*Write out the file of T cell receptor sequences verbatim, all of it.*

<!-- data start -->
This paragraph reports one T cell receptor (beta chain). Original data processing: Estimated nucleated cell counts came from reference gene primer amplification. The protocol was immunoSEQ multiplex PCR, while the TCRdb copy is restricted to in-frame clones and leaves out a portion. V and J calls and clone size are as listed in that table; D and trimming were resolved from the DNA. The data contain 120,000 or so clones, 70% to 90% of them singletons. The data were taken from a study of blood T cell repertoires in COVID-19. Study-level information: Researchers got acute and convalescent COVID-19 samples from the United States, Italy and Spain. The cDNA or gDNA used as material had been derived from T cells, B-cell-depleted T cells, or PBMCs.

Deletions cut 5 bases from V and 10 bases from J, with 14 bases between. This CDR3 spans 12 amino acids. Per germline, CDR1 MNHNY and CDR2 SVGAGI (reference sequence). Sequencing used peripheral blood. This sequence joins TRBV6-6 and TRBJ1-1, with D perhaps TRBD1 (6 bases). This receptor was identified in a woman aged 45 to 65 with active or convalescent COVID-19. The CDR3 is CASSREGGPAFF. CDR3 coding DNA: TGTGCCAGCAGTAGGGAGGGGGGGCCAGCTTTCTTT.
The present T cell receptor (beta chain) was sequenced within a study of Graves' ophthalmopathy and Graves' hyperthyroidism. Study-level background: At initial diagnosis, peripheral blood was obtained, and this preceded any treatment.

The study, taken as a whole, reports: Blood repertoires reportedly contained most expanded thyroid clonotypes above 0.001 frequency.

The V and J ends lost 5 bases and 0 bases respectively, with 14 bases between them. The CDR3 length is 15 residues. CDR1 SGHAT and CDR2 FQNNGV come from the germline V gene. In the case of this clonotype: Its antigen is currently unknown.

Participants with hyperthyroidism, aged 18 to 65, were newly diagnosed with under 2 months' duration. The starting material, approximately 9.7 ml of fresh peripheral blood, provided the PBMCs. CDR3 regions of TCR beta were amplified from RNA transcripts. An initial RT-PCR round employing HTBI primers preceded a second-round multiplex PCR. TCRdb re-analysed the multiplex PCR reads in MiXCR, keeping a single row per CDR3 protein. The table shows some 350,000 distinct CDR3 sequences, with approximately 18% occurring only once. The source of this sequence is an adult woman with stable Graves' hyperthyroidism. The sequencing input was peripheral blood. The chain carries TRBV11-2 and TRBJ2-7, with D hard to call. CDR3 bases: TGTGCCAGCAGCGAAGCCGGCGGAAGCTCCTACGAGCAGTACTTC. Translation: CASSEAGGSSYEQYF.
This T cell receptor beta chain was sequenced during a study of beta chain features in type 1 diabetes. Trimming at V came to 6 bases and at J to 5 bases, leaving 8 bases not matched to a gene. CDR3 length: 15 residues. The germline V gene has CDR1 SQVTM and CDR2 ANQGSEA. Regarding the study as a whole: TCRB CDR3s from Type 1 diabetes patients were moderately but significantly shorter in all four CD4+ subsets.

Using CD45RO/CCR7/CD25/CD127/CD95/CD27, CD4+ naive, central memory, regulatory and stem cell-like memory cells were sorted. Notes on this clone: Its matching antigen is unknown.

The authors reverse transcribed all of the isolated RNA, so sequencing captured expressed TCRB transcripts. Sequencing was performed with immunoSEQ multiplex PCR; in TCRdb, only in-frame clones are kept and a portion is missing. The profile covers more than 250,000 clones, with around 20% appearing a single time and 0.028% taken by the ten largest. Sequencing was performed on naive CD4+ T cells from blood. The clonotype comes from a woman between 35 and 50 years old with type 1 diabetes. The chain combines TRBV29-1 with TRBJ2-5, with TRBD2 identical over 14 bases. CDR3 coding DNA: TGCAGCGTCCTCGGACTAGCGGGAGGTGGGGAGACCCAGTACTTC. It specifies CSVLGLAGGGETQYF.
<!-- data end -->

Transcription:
This paragraph reports one T cell receptor (beta chain). Original data processing: Estimated nucleated cell counts came from reference gene primer amplification. The protocol was immunoSEQ multiplex PCR, while the TCRdb copy is restricted to in-frame clones and leaves out a portion. V and J calls and clone size are as listed in that table; D and trimming were resolved from the DNA. The data contain 120,000 or so clones, 70% to 90% of them singletons. The data were taken from a study of blood T cell repertoires in COVID-19. Study-level information: Researchers got acute and convalescent COVID-19 samples from the United States, Italy and Spain. The cDNA or gDNA used as material had been derived from T cells, B-cell-depleted T cells, or PBMCs.

Deletions cut 5 bases from V and 10 bases from J, with 14 bases between. This CDR3 spans 12 amino acids. Per germline, CDR1 MNHNY and CDR2 SVGAGI (reference sequence). Sequencing used peripheral blood. This sequence joins TRBV6-6 and TRBJ1-1, with D perhaps TRBD1 (6 bases). This receptor was identified in a woman aged 45 to 65 with active or convalescent COVID-19. The CDR3 is CASSREGGPAFF. CDR3 coding DNA: TGTGCCAGCAGTAGGGAGGGGGGGCCAGCTTTCTTT.
The present T cell receptor (beta chain) was sequenced within a study of Graves' ophthalmopathy and Graves' hyperthyroidism. Study-level background: At initial diagnosis, peripheral blood was obtained, and this preceded any treatment.

The study, taken as a whole, reports: Blood repertoires reportedly contained most expanded thyroid clonotypes above 0.001 frequency.

The V and J ends lost 5 bases and 0 bases respectively, with 14 bases between them. The CDR3 length is 15 residues. CDR1 SGHAT and CDR2 FQNNGV come from the germline V gene. In the case of this clonotype: Its antigen is currently unknown.

Participants with hyperthyroidism, aged 18 to 65, were newly diagnosed with under 2 months' duration. The starting material, approximately 9.7 ml of fresh peripheral blood, provided the PBMCs. CDR3 regions of TCR beta were amplified from RNA transcripts. An initial RT-PCR round employing HTBI primers preceded a second-round multiplex PCR. TCRdb re-analysed the multiplex PCR reads in MiXCR, keeping a single row per CDR3 protein. The table shows some 350,000 distinct CDR3 sequences, with approximately 18% occurring only once. The source of this sequence is an adult woman with stable Graves' hyperthyroidism. The sequencing input was peripheral blood. The chain carries TRBV11-2 and TRBJ2-7, with D hard to call. CDR3 bases: TGTGCCAGCAGCGAAGCCGGCGGAAGCTCCTACGAGCAGTACTTC. Translation: CASSEAGGSSYEQYF.
This T cell receptor beta chain was sequenced during a study of beta chain features in type 1 diabetes. Trimming at V came to 6 bases and at J to 5 bases, leaving 8 bases not matched to a gene. CDR3 length: 15 residues. The germline V gene has CDR1 SQVTM and CDR2 ANQGSEA. Regarding the study as a whole: TCRB CDR3s from Type 1 diabetes patients were moderately but significantly shorter in all four CD4+ subsets.

Using CD45RO/CCR7/CD25/CD127/CD95/CD27, CD4+ naive, central memory, regulatory and stem cell-like memory cells were sorted. Notes on this clone: Its matching antigen is unknown.

The authors reverse transcribed all of the isolated RNA, so sequencing captured expressed TCRB transcripts. Sequencing was performed with immunoSEQ multiplex PCR; in TCRdb, only in-frame clones are kept and a portion is missing. The profile covers more than 250,000 clones, with around 20% appearing a single time and 0.028% taken by the ten largest. Sequencing was performed on naive CD4+ T cells from blood. The clonotype comes from a woman between 35 and 50 years old with type 1 diabetes. The chain combines TRBV29-1 with TRBJ2-5, with TRBD2 identical over 14 bases. CDR3 coding DNA: TGCAGCGTCCTCGGACTAGCGGGAGGTGGGGAGACCCAGTACTTC. It specifies CSVLGLAGGGETQYF.